Author Topic: war time petrol rationing  (Read 4894 times)

richard

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war time petrol rationing
« on: January 19, 2012, 06:06:15 PM »
i have petrol coupons as pics. my car built October 1949 so quite suitable .as it happens rationing finished early 1950 so these  werent used . does anyone know the difference between N and L coupons ?
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Rusty Chrome (Malcolm Parker)

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Re: war time petrol rationing
« Reply #1 on: January 19, 2012, 07:52:08 PM »
I don't know what the distinction was between N and L units, only that N & L were the standard units for private motorists, E, S & T units were for various passenger carrying public service vehicles like buses, coaches and taxi's and F, G, W, Y & Z were for "other" commercial vehicles.
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richard

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Re: war time petrol rationing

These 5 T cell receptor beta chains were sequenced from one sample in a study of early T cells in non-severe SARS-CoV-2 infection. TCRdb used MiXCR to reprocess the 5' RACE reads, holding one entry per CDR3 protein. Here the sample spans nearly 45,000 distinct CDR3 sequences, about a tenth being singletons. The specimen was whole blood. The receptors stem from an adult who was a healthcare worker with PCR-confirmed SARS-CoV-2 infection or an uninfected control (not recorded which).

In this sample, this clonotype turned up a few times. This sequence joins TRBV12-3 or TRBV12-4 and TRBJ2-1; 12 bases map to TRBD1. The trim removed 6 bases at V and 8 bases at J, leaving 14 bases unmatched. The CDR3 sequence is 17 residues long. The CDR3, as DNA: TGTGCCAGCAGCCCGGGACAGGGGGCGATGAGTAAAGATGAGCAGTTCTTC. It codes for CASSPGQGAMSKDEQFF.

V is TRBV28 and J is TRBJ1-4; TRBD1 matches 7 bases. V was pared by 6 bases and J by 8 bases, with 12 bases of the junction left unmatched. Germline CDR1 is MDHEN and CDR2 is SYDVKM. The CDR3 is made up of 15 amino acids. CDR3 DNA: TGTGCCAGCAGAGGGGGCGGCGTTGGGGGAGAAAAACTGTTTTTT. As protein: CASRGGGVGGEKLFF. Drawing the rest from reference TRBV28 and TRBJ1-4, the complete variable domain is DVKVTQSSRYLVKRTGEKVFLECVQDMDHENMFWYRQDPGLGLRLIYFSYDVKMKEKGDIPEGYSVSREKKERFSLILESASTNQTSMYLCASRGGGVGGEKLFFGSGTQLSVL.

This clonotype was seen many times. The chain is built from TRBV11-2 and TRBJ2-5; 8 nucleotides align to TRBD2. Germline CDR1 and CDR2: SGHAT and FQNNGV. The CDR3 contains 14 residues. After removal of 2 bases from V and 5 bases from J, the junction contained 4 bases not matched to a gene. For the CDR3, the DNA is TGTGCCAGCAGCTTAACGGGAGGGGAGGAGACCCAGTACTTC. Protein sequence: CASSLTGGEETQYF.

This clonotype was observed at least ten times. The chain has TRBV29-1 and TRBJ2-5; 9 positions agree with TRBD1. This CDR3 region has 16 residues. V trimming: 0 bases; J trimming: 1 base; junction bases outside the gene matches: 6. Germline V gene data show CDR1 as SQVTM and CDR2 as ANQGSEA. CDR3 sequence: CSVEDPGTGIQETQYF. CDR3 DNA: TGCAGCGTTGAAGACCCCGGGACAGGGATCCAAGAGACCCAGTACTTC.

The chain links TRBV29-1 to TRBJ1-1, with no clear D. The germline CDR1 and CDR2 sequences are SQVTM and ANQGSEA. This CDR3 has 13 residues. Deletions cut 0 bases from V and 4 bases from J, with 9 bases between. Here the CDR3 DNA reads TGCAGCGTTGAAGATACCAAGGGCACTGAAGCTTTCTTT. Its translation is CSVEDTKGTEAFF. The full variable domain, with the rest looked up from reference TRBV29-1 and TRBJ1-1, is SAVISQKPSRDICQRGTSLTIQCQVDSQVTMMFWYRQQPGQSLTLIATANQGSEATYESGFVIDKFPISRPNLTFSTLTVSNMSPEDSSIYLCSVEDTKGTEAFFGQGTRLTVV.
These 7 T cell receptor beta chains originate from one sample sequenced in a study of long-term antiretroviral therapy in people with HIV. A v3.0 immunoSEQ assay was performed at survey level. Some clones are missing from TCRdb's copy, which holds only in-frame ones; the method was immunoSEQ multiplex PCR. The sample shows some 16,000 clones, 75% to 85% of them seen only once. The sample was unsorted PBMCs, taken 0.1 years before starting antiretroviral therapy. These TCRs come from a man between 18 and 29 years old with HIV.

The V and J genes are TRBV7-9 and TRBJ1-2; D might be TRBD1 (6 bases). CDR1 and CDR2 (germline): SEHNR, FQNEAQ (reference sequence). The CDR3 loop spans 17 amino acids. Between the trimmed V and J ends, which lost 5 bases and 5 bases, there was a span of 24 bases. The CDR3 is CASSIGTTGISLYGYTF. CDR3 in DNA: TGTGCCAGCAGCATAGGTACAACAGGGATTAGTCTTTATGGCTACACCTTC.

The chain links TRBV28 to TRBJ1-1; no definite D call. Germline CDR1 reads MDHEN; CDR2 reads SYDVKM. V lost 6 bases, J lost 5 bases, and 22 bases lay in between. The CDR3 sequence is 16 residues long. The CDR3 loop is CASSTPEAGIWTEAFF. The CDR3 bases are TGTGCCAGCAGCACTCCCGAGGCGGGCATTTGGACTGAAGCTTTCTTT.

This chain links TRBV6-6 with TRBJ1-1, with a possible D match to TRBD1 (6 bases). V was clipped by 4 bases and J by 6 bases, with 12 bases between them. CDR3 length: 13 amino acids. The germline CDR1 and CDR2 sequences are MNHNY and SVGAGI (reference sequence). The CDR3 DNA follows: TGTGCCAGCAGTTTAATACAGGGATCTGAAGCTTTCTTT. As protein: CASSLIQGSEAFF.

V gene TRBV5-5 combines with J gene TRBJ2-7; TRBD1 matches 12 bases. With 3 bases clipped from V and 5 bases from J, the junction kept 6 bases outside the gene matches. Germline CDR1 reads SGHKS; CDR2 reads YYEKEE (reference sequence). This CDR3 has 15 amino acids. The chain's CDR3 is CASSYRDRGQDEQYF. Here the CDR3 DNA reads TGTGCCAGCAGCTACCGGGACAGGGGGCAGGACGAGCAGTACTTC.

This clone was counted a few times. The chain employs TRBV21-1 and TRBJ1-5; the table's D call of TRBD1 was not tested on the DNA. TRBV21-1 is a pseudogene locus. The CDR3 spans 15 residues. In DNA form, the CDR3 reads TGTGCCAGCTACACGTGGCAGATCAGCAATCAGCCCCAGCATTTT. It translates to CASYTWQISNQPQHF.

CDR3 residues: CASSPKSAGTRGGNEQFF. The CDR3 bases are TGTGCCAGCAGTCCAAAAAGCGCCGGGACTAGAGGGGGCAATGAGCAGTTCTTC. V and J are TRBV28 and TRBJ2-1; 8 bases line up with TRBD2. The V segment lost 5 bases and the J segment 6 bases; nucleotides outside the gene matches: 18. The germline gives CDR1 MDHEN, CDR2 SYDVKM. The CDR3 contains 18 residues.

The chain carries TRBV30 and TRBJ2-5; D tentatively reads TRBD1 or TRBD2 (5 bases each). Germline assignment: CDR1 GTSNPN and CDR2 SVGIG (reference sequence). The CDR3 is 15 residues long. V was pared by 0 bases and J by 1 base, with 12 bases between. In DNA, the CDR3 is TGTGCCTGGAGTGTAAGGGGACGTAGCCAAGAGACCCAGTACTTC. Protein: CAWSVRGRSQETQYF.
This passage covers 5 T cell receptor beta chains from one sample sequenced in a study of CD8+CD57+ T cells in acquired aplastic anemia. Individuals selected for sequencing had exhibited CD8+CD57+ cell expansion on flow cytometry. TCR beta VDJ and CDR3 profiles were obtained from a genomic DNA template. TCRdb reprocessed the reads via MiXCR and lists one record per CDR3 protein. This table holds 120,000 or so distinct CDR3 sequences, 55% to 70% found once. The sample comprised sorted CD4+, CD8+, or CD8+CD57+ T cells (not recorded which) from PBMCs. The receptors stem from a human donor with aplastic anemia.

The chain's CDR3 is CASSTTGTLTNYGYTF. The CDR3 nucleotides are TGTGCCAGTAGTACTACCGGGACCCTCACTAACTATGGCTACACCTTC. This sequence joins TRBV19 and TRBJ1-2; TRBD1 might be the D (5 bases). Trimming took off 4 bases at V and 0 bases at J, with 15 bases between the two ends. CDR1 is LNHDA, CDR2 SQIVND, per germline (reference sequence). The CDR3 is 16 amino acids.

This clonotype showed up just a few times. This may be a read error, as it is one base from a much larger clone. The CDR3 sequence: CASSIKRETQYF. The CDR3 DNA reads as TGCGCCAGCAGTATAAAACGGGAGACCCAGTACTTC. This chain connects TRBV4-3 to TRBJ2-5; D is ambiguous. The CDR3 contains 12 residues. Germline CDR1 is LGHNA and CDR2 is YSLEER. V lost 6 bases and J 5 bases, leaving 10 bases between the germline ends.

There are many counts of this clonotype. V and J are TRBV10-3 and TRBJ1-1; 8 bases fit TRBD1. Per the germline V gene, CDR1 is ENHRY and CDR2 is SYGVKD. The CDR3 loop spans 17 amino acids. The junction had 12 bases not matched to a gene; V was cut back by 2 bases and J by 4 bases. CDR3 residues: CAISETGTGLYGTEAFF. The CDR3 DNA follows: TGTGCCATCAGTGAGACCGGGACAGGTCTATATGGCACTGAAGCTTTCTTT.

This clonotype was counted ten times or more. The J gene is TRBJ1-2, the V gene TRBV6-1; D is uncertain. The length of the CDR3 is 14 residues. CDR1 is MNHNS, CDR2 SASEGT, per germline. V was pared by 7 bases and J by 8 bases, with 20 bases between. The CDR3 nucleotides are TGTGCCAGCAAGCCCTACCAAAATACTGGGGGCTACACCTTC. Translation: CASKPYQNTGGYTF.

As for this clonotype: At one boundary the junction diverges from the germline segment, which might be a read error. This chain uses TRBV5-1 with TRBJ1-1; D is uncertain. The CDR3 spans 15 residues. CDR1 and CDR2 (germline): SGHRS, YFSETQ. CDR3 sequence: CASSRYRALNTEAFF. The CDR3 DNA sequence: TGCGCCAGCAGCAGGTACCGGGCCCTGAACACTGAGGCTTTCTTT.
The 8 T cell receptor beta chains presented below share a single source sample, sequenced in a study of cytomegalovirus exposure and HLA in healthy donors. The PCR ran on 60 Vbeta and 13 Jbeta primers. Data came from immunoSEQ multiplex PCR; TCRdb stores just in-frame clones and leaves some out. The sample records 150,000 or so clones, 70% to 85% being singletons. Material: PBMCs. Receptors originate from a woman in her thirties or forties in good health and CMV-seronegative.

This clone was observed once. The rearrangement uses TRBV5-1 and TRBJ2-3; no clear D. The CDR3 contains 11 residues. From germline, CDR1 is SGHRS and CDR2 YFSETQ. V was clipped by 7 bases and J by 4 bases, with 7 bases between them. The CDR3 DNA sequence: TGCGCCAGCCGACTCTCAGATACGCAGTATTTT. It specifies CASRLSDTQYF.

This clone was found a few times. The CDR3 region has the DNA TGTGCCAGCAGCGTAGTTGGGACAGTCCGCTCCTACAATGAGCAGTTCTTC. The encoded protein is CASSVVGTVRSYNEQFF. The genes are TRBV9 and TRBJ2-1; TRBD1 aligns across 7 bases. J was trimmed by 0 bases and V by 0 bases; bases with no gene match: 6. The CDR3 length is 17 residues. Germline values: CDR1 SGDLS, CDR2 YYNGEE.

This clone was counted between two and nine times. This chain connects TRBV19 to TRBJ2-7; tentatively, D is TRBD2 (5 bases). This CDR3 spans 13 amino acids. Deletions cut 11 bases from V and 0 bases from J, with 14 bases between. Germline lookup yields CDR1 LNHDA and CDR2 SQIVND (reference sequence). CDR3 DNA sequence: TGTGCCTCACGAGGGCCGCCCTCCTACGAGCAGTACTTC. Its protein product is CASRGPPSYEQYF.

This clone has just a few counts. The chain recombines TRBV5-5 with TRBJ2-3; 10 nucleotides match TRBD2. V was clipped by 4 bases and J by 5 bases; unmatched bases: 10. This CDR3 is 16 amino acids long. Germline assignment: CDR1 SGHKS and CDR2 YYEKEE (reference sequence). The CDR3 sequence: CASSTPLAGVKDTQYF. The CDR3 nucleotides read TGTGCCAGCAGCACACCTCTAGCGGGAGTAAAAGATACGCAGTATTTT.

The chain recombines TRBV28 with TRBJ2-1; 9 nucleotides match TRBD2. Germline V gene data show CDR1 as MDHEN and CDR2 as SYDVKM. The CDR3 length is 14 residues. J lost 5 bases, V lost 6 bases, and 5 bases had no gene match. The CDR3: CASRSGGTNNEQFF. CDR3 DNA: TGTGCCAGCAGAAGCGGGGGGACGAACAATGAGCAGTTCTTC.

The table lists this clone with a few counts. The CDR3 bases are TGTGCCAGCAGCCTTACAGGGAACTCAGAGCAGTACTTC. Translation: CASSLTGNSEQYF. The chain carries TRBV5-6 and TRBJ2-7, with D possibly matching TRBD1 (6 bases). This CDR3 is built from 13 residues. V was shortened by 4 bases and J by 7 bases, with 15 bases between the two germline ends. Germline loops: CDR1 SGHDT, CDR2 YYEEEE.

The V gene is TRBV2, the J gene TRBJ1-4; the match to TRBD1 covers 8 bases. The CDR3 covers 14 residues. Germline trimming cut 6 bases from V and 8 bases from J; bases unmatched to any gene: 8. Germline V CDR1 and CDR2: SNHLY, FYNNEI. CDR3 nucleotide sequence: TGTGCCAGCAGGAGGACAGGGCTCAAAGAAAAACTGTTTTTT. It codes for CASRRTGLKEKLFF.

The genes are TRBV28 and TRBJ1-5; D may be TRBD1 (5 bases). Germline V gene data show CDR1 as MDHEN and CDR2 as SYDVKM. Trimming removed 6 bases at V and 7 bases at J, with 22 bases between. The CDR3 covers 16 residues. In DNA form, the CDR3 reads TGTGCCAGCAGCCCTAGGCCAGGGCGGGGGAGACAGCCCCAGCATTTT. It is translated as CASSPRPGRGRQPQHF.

« Reply #2 on: January 19, 2012, 08:03:04 PM »
thanks - surprisingly little detail that i can find on the web seems odd that books contain N and L .
outside of a dog a book is mans best friend. Inside of a dog it's too dark to read .Groucho Marx 1895-1977

Big Al

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Re: war time petrol rationing
« Reply #3 on: January 20, 2012, 10:42:02 AM »
Was it not usage? If you had need of mileage for genuine need to the benefit of the country then you got extra coupons, say district nurse. The transportation remained a private car.

This use of allotted fuel saw inappropriate vehicles used for tasks beyond them. My mother used to have to go out from Winchester Hospital with another senior Physiotherapist to fulfil a round of clinics around Hampshire in an overloaded Jowett Bradford. This often could not climb some of the steep hills so the passenger would have to get out and walk up the hill. On bad days two trips were needed to get up as some of the equipment, like infra red lighting generator, was very heavy. This was because the job in hand did not warrant an Ambulance and the only option was to wangle a 'car' to do it with an additional fuel ration despite the fact they were treating mostly war wounded. It sounds funny but these times might return if the wheels come right off the economy. Certainly the best war heroes are dead ones from the States point of view. They have always tried to duck paying for those injured fighting for the country.